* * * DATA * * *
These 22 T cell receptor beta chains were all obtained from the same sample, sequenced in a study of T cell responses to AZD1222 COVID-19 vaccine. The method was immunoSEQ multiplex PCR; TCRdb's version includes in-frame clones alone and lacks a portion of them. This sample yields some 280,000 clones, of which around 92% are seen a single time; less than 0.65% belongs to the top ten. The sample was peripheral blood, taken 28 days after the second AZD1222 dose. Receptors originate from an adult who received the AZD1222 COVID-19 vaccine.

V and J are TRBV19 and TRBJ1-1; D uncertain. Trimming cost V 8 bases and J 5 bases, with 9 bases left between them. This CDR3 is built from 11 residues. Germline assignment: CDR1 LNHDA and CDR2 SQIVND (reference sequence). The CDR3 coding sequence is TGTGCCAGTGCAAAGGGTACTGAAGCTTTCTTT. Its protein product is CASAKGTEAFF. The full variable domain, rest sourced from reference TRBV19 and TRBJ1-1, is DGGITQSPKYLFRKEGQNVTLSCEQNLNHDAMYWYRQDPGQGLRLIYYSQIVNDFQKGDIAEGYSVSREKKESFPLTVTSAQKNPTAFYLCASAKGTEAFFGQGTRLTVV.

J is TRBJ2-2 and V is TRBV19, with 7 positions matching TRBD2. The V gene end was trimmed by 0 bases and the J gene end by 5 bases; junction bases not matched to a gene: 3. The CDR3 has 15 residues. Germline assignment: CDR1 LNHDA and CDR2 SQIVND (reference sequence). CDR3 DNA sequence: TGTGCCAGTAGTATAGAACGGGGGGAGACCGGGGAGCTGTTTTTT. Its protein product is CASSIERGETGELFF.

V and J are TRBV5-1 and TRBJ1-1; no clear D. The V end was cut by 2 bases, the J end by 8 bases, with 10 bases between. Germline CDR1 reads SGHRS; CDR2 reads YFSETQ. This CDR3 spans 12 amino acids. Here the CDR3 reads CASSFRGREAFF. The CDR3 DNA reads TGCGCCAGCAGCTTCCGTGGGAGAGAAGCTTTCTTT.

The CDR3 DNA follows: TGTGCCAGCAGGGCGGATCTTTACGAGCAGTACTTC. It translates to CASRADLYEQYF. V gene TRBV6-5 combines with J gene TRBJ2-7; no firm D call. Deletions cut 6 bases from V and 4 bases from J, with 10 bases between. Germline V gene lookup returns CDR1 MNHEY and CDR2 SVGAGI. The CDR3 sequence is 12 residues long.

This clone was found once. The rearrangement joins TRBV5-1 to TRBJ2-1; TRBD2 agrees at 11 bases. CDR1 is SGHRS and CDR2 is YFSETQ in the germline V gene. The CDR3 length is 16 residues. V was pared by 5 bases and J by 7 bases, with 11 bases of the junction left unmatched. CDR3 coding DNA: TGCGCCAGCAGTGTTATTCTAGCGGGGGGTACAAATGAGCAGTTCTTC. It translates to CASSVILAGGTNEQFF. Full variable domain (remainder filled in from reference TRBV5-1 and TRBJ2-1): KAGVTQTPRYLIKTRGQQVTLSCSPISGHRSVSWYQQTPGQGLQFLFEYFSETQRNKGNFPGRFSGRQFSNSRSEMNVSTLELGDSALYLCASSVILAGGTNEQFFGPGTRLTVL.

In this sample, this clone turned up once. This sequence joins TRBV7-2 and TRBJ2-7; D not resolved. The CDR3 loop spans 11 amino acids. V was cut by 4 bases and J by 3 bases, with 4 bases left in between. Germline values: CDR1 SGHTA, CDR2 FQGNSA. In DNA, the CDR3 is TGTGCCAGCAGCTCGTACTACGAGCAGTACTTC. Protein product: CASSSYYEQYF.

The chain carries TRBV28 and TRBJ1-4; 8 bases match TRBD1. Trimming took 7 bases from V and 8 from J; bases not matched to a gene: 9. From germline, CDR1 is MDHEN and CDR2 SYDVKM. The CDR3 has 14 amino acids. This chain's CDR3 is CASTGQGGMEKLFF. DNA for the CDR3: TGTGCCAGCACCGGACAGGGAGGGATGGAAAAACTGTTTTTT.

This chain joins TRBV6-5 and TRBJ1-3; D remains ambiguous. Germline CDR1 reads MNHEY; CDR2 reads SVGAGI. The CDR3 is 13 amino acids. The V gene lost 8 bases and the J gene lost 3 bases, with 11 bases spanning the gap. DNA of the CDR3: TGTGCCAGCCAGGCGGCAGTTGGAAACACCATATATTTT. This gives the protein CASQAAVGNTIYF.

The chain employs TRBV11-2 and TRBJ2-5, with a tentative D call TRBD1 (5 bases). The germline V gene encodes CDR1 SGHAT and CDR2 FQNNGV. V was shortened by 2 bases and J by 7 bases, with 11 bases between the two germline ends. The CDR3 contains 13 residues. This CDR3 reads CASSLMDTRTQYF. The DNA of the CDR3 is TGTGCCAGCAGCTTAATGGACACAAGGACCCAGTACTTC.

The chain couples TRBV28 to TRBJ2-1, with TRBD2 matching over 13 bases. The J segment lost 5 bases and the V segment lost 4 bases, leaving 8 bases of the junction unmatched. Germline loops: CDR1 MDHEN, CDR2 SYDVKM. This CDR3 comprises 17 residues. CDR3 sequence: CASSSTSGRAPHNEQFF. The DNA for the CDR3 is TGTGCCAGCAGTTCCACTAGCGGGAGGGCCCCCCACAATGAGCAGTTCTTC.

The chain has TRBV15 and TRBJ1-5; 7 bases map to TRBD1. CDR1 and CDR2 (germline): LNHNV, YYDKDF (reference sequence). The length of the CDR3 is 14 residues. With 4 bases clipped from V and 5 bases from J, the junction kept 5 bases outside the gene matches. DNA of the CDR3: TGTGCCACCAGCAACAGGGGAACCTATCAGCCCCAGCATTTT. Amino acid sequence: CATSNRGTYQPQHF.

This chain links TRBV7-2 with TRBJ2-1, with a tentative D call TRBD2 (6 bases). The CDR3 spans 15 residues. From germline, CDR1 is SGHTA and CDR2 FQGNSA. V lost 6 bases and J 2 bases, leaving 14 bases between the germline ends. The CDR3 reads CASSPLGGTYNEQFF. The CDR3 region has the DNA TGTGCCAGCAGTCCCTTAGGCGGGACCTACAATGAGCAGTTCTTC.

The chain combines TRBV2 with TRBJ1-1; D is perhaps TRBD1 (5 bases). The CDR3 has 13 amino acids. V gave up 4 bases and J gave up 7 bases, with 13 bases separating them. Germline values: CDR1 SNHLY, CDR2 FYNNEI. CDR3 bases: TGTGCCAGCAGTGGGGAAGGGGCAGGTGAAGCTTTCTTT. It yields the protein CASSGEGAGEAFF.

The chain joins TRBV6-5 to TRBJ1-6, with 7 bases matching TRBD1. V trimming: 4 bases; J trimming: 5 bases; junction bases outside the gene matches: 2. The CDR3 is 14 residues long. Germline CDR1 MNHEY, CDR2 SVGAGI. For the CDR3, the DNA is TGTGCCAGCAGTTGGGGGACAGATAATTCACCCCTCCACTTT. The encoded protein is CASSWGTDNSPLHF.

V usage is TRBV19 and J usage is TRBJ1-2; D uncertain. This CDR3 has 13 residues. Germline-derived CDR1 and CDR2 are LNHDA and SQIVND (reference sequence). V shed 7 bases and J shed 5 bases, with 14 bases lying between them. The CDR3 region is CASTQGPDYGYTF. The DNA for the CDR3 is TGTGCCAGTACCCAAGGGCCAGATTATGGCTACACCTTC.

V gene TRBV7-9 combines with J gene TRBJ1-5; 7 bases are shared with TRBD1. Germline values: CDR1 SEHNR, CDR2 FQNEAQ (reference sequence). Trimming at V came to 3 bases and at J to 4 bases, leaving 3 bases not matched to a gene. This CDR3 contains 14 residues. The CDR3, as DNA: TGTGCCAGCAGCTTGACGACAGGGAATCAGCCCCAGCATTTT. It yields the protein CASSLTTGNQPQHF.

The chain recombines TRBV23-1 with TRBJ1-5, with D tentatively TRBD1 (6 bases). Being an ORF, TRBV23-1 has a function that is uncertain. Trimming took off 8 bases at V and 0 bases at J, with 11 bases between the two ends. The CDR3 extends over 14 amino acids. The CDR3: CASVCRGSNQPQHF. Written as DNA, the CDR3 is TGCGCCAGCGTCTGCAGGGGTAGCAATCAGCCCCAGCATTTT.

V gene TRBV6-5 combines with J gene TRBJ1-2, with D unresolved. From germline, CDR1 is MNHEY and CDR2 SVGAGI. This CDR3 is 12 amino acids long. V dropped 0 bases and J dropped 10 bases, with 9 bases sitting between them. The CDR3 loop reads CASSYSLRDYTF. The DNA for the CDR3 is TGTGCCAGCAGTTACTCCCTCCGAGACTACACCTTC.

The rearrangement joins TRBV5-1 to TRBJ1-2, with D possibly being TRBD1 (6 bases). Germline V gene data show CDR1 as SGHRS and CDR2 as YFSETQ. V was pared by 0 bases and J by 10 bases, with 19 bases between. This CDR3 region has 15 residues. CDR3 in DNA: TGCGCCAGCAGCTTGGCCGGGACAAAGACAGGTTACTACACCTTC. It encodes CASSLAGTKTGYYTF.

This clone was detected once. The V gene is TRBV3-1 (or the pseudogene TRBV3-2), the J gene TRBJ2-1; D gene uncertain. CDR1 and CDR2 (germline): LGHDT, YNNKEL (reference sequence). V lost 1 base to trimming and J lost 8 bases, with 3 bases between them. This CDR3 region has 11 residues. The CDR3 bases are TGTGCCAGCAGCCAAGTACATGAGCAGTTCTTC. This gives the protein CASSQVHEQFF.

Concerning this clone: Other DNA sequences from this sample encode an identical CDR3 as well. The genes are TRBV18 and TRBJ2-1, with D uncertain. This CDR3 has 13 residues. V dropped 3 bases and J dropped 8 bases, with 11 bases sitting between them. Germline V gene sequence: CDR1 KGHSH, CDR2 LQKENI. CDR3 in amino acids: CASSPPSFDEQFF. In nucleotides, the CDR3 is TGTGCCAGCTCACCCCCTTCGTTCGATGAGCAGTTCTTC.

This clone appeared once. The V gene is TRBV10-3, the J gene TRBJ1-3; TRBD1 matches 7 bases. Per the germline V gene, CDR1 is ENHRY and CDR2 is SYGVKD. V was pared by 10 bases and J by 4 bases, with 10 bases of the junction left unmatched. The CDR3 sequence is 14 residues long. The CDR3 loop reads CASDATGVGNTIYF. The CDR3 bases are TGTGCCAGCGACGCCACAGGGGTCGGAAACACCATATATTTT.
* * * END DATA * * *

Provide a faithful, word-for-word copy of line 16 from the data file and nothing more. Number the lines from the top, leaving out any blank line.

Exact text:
V usage is TRBV19 and J usage is TRBJ1-2; D uncertain. This CDR3 has 13 residues. Germline-derived CDR1 and CDR2 are LNHDA and SQIVND (reference sequence). V shed 7 bases and J shed 5 bases, with 14 bases lying between them. The CDR3 region is CASTQGPDYGYTF. The DNA for the CDR3 is TGTGCCAGTACCCAAGGGCCAGATTATGGCTACACCTTC.